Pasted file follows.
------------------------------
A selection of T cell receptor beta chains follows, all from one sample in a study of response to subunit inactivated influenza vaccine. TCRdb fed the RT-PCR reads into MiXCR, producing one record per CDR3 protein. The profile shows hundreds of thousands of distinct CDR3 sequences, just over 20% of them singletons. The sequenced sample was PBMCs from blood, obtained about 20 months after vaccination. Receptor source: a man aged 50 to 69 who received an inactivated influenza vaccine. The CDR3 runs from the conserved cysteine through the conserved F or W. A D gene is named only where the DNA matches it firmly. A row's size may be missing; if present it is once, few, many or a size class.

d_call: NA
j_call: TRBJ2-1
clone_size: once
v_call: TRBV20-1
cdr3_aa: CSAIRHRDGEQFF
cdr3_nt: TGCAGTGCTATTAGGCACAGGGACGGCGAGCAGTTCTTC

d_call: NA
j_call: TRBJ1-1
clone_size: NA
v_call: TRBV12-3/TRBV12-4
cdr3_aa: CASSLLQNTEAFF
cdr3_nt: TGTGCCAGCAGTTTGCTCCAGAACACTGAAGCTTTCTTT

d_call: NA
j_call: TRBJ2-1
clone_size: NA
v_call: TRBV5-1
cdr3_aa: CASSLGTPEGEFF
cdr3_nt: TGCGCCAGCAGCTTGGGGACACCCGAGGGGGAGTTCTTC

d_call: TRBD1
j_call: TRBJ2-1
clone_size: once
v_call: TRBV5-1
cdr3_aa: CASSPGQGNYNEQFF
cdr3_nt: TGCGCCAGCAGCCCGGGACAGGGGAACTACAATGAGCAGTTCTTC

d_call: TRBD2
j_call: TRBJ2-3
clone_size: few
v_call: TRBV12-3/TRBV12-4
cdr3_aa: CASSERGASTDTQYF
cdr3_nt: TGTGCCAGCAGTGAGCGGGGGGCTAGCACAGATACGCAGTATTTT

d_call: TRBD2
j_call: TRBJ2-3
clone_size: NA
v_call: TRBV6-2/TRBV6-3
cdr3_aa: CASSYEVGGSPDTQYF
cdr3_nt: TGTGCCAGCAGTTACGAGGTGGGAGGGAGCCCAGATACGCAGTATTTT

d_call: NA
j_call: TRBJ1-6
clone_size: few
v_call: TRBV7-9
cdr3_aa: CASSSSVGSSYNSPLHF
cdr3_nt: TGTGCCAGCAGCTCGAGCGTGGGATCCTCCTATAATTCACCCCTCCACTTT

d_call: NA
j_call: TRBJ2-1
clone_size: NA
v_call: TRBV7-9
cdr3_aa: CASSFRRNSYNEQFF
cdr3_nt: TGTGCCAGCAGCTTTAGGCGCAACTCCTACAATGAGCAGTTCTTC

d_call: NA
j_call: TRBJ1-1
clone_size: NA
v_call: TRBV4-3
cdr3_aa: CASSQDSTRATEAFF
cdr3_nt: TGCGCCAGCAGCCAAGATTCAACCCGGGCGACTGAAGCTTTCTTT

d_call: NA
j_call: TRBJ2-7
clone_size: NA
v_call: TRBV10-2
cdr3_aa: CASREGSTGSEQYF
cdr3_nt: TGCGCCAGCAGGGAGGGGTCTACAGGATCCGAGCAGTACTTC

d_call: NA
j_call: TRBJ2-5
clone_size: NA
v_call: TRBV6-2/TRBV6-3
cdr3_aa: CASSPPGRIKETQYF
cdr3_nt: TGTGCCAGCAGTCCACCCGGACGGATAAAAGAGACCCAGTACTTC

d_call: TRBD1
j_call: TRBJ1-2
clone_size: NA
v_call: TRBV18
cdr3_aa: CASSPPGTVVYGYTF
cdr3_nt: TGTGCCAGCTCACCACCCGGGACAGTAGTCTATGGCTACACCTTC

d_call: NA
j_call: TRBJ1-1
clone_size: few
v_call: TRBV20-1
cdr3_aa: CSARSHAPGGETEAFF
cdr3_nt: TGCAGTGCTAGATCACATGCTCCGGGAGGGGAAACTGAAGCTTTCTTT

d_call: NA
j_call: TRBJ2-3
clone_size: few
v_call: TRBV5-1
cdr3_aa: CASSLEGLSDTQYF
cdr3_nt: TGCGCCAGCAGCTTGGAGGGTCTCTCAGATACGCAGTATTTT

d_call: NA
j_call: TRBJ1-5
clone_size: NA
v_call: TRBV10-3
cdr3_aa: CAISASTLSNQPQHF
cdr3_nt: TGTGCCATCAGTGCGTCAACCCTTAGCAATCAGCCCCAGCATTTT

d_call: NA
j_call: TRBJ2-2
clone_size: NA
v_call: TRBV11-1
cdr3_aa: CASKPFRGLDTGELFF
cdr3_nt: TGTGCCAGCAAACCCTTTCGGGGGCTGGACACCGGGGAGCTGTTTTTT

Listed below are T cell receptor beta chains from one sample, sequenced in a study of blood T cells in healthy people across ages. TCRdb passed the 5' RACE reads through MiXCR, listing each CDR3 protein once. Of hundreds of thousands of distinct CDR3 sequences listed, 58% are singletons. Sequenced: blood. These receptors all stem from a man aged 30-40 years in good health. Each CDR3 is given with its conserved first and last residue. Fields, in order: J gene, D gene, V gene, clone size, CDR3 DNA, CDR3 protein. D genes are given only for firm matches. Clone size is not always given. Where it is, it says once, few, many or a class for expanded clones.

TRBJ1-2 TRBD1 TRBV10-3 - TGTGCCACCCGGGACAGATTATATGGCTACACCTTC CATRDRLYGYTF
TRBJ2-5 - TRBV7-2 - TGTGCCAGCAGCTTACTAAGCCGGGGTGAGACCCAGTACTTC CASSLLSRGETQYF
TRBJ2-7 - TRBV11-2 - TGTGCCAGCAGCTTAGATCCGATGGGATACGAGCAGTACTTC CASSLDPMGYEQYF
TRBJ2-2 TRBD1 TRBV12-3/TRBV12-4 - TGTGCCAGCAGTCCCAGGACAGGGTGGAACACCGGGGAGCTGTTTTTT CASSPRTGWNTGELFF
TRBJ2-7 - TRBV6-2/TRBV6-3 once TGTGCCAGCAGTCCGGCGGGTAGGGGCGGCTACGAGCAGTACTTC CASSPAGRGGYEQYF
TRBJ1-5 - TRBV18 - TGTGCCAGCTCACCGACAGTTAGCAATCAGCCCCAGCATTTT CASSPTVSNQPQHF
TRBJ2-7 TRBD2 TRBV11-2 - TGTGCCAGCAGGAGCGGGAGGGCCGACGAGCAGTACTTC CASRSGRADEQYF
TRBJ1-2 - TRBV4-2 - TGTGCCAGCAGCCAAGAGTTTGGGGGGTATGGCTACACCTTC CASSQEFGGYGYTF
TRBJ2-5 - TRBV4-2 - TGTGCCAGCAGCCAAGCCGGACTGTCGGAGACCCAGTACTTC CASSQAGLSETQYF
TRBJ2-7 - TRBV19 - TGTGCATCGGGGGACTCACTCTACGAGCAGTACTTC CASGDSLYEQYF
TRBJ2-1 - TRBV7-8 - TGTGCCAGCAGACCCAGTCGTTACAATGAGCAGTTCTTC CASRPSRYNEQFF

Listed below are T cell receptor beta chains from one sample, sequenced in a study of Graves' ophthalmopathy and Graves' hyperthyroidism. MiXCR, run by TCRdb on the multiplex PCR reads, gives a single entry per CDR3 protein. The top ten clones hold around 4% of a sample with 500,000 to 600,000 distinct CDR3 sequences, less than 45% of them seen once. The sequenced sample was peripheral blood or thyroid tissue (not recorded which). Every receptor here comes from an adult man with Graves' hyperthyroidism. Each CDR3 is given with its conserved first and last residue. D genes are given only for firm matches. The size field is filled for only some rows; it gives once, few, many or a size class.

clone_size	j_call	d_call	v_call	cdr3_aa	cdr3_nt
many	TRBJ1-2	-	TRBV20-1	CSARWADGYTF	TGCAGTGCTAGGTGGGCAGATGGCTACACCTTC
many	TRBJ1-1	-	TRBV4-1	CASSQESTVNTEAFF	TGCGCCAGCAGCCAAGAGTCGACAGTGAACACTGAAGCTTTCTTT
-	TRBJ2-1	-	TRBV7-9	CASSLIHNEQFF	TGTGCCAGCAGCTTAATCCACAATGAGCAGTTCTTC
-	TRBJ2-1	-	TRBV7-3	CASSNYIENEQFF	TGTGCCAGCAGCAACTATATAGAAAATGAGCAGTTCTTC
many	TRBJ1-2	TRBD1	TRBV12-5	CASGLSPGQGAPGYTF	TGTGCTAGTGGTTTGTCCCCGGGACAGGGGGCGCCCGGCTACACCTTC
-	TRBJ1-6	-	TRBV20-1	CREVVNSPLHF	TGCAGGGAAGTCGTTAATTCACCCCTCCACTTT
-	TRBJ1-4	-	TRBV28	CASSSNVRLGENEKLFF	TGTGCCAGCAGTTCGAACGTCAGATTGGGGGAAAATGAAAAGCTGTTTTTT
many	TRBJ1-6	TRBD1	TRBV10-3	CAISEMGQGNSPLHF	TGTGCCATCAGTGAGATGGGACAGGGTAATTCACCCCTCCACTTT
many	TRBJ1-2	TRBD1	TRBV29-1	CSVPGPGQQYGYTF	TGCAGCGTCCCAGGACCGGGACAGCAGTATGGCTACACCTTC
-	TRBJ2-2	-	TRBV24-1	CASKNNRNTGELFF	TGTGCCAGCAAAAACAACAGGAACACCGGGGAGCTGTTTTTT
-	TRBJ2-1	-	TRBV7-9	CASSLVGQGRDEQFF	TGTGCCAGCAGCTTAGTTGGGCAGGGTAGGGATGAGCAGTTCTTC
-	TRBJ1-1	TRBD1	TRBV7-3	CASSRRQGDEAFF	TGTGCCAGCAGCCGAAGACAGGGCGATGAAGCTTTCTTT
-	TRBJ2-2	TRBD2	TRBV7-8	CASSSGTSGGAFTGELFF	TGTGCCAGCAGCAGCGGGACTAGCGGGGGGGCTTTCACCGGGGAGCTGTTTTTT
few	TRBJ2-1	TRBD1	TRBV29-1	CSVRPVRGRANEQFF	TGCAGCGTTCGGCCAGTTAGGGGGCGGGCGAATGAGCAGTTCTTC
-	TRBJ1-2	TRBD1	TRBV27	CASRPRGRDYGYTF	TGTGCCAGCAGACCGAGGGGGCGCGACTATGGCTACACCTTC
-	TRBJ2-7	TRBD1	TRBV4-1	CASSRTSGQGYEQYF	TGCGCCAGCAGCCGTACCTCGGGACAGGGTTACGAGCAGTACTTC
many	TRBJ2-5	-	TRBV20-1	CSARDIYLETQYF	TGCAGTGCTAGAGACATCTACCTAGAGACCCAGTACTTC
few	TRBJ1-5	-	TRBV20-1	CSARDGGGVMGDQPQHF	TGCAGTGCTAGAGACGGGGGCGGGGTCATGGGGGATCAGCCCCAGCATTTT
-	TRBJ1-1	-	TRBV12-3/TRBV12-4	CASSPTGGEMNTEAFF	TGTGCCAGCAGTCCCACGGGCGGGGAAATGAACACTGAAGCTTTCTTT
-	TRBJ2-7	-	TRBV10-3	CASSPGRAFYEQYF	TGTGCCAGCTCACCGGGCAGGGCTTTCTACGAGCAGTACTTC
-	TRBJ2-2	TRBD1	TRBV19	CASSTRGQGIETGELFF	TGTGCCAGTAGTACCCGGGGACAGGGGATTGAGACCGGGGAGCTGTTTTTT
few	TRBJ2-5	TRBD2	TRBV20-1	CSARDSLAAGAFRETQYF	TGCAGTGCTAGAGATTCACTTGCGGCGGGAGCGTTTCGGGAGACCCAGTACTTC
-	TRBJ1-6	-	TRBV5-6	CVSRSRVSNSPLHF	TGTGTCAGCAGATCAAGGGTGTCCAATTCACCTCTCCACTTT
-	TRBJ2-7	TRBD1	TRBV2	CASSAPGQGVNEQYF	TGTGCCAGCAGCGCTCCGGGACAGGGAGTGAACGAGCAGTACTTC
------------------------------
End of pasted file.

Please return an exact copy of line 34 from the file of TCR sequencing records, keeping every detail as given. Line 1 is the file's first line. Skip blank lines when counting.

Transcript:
clone_size: NA